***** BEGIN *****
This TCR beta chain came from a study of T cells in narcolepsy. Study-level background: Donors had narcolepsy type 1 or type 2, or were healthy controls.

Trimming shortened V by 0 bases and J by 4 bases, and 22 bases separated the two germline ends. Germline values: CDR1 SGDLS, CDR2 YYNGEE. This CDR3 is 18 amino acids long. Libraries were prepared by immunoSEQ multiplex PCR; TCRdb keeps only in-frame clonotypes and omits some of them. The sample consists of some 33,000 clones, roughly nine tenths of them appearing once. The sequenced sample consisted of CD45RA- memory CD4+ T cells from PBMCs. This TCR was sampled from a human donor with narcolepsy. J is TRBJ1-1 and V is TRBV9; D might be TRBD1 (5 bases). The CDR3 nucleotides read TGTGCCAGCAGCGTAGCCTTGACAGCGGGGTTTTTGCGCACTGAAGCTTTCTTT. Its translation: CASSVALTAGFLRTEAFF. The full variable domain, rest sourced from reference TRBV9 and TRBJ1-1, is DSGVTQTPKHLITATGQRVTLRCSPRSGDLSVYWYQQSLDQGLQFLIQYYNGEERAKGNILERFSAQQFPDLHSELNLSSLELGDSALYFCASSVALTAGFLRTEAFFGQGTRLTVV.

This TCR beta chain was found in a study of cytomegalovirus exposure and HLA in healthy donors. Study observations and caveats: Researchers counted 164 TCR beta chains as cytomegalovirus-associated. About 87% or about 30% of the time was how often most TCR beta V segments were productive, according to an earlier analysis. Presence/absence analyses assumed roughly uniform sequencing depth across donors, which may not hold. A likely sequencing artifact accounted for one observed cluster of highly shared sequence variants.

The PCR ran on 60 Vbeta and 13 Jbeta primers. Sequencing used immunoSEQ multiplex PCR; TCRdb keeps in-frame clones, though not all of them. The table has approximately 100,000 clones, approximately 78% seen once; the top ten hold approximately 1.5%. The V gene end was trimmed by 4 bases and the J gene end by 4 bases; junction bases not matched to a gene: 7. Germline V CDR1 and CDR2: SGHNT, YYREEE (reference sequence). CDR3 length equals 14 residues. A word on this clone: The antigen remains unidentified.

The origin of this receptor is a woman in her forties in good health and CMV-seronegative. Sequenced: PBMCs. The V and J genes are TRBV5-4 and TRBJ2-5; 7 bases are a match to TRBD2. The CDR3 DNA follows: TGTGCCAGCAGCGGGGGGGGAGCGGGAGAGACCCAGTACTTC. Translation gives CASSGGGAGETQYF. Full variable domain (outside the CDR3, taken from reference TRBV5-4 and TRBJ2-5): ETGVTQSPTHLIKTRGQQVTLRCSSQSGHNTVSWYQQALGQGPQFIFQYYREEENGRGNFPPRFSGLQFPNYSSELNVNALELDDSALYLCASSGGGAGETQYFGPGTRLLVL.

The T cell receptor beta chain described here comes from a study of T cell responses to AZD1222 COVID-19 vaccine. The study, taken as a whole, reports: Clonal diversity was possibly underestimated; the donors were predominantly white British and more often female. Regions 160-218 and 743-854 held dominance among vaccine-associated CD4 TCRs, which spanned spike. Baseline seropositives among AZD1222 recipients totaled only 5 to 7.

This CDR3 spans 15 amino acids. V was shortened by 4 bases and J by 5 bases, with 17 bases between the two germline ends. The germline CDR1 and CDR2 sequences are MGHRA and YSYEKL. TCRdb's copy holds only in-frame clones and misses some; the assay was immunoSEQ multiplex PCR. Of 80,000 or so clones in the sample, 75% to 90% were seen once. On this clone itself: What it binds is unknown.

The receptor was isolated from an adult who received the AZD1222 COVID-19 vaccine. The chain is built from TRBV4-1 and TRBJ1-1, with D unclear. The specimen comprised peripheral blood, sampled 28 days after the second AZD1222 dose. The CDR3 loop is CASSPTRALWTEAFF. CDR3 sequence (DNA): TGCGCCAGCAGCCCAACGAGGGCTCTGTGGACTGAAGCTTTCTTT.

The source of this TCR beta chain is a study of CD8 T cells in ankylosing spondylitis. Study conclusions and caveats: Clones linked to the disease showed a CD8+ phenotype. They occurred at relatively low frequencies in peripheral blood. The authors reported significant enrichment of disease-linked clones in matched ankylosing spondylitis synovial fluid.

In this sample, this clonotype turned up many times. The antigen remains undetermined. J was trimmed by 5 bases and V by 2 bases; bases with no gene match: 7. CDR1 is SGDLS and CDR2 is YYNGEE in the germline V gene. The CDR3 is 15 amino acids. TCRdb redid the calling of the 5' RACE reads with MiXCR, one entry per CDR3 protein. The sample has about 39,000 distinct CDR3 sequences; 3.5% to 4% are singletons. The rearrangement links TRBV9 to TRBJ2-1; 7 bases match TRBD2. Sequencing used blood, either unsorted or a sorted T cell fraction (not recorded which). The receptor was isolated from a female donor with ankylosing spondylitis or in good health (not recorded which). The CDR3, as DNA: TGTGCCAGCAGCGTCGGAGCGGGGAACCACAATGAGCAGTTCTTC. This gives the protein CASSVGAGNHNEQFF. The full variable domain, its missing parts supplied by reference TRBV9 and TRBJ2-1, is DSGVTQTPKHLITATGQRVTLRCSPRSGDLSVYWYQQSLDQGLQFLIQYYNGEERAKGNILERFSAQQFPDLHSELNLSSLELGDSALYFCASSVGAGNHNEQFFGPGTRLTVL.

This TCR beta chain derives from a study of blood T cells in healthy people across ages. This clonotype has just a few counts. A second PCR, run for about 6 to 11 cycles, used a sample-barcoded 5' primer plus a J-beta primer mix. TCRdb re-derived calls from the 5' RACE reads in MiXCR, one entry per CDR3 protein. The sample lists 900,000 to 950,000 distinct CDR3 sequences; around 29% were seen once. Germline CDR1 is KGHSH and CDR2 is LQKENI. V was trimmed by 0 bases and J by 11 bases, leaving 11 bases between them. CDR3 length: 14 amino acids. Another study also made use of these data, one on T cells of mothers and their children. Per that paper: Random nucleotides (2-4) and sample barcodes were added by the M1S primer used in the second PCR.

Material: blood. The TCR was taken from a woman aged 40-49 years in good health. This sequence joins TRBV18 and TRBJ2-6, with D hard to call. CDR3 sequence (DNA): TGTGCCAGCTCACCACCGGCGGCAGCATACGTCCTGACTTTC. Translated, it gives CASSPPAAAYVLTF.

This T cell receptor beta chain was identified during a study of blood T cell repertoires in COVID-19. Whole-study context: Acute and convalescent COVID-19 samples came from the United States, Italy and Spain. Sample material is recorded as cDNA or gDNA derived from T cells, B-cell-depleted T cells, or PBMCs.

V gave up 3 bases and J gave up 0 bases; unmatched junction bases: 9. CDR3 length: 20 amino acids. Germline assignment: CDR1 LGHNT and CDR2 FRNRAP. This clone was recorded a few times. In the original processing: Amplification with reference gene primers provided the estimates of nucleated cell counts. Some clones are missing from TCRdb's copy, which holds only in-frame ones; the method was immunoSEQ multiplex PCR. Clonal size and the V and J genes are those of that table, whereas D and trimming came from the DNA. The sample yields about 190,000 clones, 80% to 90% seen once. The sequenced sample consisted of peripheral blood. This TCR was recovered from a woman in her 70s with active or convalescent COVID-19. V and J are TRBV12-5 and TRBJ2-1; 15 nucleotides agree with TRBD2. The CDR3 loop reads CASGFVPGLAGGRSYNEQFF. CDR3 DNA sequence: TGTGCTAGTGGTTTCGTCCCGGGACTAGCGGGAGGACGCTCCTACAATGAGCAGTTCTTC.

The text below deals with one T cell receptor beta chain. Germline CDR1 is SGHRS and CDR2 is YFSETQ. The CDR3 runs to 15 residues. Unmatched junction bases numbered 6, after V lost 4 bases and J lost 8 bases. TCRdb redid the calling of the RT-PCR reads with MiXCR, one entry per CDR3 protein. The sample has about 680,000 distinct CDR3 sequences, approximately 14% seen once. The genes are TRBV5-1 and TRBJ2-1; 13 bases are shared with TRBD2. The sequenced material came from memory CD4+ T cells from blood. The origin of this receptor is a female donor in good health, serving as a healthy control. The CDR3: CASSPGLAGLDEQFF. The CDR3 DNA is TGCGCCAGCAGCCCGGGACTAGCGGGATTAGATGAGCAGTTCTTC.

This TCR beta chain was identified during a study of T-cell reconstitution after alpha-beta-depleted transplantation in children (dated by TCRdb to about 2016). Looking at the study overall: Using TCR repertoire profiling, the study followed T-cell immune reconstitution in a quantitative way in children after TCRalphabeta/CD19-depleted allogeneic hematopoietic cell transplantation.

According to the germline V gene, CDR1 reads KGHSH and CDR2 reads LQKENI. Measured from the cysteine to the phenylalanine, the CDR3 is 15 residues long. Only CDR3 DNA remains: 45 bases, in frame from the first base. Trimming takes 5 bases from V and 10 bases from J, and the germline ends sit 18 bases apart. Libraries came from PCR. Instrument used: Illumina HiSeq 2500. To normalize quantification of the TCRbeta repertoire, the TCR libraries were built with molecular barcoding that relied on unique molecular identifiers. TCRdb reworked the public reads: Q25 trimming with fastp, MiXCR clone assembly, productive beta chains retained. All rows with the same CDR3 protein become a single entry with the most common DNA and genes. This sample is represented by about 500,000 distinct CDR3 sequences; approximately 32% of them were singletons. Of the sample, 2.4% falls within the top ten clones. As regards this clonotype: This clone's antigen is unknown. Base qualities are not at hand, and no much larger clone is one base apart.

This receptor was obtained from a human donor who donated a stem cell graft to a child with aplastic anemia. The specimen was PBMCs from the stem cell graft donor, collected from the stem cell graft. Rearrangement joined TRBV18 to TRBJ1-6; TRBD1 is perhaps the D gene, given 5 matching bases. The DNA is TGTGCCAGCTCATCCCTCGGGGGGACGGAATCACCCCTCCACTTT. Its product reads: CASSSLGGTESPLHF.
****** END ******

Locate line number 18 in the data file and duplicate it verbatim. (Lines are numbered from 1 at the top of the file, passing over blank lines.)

This receptor was obtained from a human donor who donated a stem cell graft to a child with aplastic anemia. The specimen was PBMCs from the stem cell graft donor, collected from the stem cell graft. Rearrangement joined TRBV18 to TRBJ1-6; TRBD1 is perhaps the D gene, given 5 matching bases. The DNA is TGTGCCAGCTCATCCCTCGGGGGGACGGAATCACCCCTCCACTTT. Its product reads: CASSSLGGTESPLHF.